This section is from the book "A Treatise On Architecture And Building Construction Vol4: Plumbing And Gas-Fitting, Heating And Ventilation, Painting And Decorating, Estimating And Calculating Quantities", by The Colliery Engineer Co. Also available from Amazon: A Treatise On Architecture And Building Construction.
266. It may easily happen that the ventilation of a room will be very unsatisfactory, notwithstanding that a current of fresh air of sufficient quantity is constantly passing into and out of the apartment. Unless the incoming air is introduced in a proper manner, it may pass in a nearly unbroken current from the inlet to the outlet, and practically fail to disturb and renew the main body of air in the room.
Good ventilation requires that the foul air shall be well mixed and diluted with that which is pure; but whether the desired mixing will take place or not depends mainly upon the care and skill employed to insure the conditions necessary for proper diffusion. Neglect at this point has led to many serious failures in ventilating buildings. Diffusion proceeds best when the whole body of air is at a uniform temperature.
In still, cold air, the products of respiration, being warm, ascend at a rate slightly greater than the rate of diffusion; consequently, there is sometimes a little more carbonic acid, etc., to be found near the ceiling than near the floor, but, as a rule, it is uniformly distributed throughout the space.
267. If warm, fresh air is introduced near the top of a room it will lie against the ceiling in a body, and will not diffuse to any satisfactory extent into the colder air below. To get it down to the breathing level, it must be driven down by force; there is no other way.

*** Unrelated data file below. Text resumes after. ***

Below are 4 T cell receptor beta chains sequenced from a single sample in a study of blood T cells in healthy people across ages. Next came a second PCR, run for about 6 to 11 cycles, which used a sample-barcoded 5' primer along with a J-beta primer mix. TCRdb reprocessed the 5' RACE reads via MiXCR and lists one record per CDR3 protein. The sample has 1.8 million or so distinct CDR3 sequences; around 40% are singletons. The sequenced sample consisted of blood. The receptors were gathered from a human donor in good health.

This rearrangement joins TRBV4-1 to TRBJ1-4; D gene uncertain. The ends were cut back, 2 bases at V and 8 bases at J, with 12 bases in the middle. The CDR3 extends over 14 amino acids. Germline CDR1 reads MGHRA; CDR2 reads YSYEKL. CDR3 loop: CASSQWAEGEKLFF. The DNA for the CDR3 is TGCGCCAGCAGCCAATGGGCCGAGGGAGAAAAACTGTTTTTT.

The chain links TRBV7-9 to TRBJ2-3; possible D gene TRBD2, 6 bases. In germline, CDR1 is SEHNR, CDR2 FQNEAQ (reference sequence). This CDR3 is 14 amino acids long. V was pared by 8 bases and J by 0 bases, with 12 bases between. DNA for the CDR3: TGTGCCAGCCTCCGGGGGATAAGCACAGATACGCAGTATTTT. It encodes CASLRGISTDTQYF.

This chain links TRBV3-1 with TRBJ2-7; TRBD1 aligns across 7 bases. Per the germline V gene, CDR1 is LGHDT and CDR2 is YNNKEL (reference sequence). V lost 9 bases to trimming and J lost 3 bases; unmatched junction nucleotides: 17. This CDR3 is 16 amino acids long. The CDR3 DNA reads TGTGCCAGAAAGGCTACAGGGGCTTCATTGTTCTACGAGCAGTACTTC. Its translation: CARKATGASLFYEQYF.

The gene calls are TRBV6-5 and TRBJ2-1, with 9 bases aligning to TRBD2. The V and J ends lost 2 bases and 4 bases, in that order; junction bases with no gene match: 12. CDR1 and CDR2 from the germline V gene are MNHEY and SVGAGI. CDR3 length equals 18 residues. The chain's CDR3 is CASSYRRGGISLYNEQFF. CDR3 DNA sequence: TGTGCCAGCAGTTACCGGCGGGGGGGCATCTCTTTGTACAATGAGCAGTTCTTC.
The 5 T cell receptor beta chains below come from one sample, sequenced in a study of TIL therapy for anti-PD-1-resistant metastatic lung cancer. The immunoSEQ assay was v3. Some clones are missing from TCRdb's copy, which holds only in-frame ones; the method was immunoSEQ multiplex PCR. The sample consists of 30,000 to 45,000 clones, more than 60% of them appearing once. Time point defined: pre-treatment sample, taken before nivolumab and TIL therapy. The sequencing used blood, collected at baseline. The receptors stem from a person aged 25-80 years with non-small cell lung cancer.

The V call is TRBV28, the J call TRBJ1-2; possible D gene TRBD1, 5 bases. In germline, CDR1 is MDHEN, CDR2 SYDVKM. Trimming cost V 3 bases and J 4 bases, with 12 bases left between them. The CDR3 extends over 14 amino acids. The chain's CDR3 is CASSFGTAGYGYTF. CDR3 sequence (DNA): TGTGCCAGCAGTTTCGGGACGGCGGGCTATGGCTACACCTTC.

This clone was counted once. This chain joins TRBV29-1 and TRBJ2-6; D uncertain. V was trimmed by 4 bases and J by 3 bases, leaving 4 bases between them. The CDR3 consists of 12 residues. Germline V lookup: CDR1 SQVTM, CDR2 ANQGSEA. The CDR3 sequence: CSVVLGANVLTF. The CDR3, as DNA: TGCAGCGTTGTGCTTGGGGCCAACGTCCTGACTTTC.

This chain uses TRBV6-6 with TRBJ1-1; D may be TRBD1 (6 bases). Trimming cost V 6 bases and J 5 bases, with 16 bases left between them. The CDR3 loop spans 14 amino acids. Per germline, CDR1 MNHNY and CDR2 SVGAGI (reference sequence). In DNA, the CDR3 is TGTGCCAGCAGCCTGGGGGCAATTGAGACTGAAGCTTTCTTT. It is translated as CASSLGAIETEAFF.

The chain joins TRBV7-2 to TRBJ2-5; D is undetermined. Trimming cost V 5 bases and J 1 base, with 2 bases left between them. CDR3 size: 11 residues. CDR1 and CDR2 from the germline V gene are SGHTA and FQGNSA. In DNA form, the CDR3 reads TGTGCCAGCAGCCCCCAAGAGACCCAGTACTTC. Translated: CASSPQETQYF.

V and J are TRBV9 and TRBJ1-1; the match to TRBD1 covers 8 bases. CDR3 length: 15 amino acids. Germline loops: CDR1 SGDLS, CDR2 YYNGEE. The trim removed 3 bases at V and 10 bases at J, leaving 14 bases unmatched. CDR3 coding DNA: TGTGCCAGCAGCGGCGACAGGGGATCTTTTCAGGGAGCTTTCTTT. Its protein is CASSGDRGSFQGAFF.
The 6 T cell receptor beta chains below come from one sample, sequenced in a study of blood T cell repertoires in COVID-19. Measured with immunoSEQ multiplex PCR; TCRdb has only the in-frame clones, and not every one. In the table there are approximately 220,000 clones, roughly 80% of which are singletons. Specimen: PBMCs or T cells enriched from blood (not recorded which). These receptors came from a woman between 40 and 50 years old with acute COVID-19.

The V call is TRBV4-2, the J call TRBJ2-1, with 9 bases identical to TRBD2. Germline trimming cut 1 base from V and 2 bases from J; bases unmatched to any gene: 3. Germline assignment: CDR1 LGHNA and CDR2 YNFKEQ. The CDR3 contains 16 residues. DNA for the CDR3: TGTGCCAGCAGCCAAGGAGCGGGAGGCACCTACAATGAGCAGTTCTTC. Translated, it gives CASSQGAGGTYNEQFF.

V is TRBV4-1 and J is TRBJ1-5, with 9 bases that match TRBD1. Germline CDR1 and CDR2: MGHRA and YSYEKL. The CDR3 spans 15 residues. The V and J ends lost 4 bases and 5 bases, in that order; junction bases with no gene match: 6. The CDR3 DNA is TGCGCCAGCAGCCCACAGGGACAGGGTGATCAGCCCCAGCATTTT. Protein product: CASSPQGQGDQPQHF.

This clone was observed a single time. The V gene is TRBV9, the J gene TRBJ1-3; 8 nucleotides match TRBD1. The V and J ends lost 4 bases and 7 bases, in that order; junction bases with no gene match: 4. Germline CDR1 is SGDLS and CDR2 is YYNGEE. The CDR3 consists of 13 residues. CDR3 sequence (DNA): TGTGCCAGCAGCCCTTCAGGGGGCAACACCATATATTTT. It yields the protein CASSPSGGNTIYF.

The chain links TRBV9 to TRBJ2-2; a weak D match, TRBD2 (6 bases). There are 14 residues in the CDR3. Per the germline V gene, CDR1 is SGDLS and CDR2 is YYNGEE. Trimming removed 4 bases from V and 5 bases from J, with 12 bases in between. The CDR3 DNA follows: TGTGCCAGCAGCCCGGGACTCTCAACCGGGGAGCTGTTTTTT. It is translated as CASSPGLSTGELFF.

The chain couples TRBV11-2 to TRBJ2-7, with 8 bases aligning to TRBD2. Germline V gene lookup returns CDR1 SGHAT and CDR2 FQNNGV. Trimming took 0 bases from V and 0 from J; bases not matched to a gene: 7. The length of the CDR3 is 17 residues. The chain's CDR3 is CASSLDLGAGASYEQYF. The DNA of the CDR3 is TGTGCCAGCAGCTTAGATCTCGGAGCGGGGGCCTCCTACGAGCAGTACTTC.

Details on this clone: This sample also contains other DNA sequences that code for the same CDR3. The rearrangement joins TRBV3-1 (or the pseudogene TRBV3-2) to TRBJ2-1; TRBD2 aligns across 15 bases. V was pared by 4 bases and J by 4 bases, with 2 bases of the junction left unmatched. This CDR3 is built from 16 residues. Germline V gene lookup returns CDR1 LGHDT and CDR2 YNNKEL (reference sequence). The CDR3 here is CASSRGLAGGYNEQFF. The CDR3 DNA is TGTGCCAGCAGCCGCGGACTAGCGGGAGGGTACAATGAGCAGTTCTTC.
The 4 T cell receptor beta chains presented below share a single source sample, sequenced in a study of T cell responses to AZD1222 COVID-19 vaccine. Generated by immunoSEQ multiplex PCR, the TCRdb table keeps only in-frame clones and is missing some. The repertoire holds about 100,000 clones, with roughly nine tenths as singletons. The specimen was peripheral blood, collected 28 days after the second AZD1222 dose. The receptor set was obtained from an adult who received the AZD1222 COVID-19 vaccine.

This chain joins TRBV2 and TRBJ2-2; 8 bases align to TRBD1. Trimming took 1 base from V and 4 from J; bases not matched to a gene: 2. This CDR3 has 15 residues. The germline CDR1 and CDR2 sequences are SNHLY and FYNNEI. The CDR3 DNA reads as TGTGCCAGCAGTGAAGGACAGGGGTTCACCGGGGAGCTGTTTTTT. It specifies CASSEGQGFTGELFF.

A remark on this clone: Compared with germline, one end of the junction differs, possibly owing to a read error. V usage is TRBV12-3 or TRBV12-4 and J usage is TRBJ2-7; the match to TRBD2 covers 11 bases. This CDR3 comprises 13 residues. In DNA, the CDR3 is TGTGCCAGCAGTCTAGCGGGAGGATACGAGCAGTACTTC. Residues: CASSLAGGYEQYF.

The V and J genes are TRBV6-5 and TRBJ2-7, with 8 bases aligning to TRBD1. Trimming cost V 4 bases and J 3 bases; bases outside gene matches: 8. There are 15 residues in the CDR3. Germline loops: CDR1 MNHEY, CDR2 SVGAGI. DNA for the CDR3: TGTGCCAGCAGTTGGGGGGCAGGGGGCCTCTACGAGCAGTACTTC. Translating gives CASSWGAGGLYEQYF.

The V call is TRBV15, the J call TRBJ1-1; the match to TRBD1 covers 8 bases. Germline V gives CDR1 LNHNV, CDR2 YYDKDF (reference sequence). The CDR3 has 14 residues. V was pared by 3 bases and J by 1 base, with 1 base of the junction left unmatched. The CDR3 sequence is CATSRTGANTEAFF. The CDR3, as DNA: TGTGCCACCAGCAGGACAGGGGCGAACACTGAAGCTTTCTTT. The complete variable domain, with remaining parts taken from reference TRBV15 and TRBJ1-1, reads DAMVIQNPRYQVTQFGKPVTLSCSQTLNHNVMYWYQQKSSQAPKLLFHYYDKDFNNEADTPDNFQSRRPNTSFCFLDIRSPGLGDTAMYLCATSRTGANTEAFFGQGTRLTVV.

The tendency of ascending currents of hot air is to flow in well defined streaks, the separation becoming more marked as the difference in temperature increases. The diffusion may be greatly improved by introducing the hot air in a large number of small streams, but this is impracticable in many cases on account of the expense involved.
Adhesion Of Currents To Surfaces. Another important property of air-currents, both hot and cold, which is of great importance in the art of ventilation, is their tendency to adhere to surfaces along which they happen to be moving. For instance, if a current flows horizontally through an opening at the level of the floor, it will keep close to the floor and be plainly perceptible a long distance away; but a similar current issuing from an opening in the wall, midway between the floor and ceiling, would be quite imperceptible at only a few feet in front of the register.
In a similar manner, a current of cold air formed by the cooling action of a large window will, in many cases, descend and creep along the floor almost to the opposite side of the room before it diffuses, making it very uncomfortable around the feet and ankles of the occupants. In this way, annoying drafts may occur at points where they are least expected.